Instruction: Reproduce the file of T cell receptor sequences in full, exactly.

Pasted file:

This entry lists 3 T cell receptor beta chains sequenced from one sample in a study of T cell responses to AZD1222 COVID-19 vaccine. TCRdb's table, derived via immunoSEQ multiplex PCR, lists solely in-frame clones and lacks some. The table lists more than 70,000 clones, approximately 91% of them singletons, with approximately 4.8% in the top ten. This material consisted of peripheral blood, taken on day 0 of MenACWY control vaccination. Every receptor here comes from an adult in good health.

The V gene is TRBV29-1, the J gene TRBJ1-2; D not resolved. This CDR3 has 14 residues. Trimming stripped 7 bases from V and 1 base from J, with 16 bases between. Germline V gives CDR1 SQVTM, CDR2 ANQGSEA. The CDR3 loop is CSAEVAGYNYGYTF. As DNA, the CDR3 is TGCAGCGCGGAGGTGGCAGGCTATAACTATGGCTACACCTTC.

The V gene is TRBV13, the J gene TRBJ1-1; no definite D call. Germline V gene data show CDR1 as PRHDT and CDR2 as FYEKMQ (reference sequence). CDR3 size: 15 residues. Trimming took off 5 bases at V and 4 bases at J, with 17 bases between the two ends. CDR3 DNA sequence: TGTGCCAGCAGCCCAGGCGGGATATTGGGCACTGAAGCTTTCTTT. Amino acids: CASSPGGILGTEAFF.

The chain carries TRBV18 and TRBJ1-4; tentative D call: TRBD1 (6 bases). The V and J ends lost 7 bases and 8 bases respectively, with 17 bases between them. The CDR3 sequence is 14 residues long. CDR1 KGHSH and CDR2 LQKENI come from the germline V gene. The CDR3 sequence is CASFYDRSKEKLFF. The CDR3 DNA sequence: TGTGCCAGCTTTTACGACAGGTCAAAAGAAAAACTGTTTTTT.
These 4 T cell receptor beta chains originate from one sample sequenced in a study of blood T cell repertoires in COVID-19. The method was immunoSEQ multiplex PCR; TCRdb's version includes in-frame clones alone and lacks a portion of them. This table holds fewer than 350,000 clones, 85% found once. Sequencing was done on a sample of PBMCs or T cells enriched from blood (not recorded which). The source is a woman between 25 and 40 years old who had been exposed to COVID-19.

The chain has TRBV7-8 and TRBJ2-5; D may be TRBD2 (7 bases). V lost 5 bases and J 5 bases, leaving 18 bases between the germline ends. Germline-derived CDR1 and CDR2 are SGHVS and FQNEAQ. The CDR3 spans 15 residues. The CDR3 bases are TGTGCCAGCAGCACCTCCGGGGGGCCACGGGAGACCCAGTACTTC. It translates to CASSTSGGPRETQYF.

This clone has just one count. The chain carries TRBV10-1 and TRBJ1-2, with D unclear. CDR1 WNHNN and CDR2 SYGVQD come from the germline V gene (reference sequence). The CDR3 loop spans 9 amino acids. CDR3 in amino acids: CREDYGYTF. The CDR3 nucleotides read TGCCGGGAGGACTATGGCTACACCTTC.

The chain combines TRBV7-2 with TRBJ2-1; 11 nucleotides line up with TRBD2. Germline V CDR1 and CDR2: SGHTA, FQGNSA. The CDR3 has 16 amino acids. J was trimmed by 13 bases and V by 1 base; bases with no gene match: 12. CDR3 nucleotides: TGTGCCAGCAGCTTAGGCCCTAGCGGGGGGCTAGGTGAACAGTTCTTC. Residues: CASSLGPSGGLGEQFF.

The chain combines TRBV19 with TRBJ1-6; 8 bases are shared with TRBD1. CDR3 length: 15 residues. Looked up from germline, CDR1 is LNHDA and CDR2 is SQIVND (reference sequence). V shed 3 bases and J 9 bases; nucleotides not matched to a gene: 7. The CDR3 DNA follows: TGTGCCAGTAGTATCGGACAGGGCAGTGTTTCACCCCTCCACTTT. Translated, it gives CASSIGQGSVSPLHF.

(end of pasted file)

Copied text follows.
This entry lists 3 T cell receptor beta chains sequenced from one sample in a study of T cell responses to AZD1222 COVID-19 vaccine. TCRdb's table, derived via immunoSEQ multiplex PCR, lists solely in-frame clones and lacks some. The table lists more than 70,000 clones, approximately 91% of them singletons, with approximately 4.8% in the top ten. This material consisted of peripheral blood, taken on day 0 of MenACWY control vaccination. Every receptor here comes from an adult in good health.

The V gene is TRBV29-1, the J gene TRBJ1-2; D not resolved. This CDR3 has 14 residues. Trimming stripped 7 bases from V and 1 base from J, with 16 bases between. Germline V gives CDR1 SQVTM, CDR2 ANQGSEA. The CDR3 loop is CSAEVAGYNYGYTF. As DNA, the CDR3 is TGCAGCGCGGAGGTGGCAGGCTATAACTATGGCTACACCTTC.

The V gene is TRBV13, the J gene TRBJ1-1; no definite D call. Germline V gene data show CDR1 as PRHDT and CDR2 as FYEKMQ (reference sequence). CDR3 size: 15 residues. Trimming took off 5 bases at V and 4 bases at J, with 17 bases between the two ends. CDR3 DNA sequence: TGTGCCAGCAGCCCAGGCGGGATATTGGGCACTGAAGCTTTCTTT. Amino acids: CASSPGGILGTEAFF.

The chain carries TRBV18 and TRBJ1-4; tentative D call: TRBD1 (6 bases). The V and J ends lost 7 bases and 8 bases respectively, with 17 bases between them. The CDR3 sequence is 14 residues long. CDR1 KGHSH and CDR2 LQKENI come from the germline V gene. The CDR3 sequence is CASFYDRSKEKLFF. The CDR3 DNA sequence: TGTGCCAGCTTTTACGACAGGTCAAAAGAAAAACTGTTTTTT.
These 4 T cell receptor beta chains originate from one sample sequenced in a study of blood T cell repertoires in COVID-19. The method was immunoSEQ multiplex PCR; TCRdb's version includes in-frame clones alone and lacks a portion of them. This table holds fewer than 350,000 clones, 85% found once. Sequencing was done on a sample of PBMCs or T cells enriched from blood (not recorded which). The source is a woman between 25 and 40 years old who had been exposed to COVID-19.

The chain has TRBV7-8 and TRBJ2-5; D may be TRBD2 (7 bases). V lost 5 bases and J 5 bases, leaving 18 bases between the germline ends. Germline-derived CDR1 and CDR2 are SGHVS and FQNEAQ. The CDR3 spans 15 residues. The CDR3 bases are TGTGCCAGCAGCACCTCCGGGGGGCCACGGGAGACCCAGTACTTC. It translates to CASSTSGGPRETQYF.

This clone has just one count. The chain carries TRBV10-1 and TRBJ1-2, with D unclear. CDR1 WNHNN and CDR2 SYGVQD come from the germline V gene (reference sequence). The CDR3 loop spans 9 amino acids. CDR3 in amino acids: CREDYGYTF. The CDR3 nucleotides read TGCCGGGAGGACTATGGCTACACCTTC.

The chain combines TRBV7-2 with TRBJ2-1; 11 nucleotides line up with TRBD2. Germline V CDR1 and CDR2: SGHTA, FQGNSA. The CDR3 has 16 amino acids. J was trimmed by 13 bases and V by 1 base; bases with no gene match: 12. CDR3 nucleotides: TGTGCCAGCAGCTTAGGCCCTAGCGGGGGGCTAGGTGAACAGTTCTTC. Residues: CASSLGPSGGLGEQFF.

The chain combines TRBV19 with TRBJ1-6; 8 bases are shared with TRBD1. CDR3 length: 15 residues. Looked up from germline, CDR1 is LNHDA and CDR2 is SQIVND (reference sequence). V shed 3 bases and J 9 bases; nucleotides not matched to a gene: 7. The CDR3 DNA follows: TGTGCCAGTAGTATCGGACAGGGCAGTGTTTCACCCCTCCACTTT. Translated, it gives CASSIGQGSVSPLHF.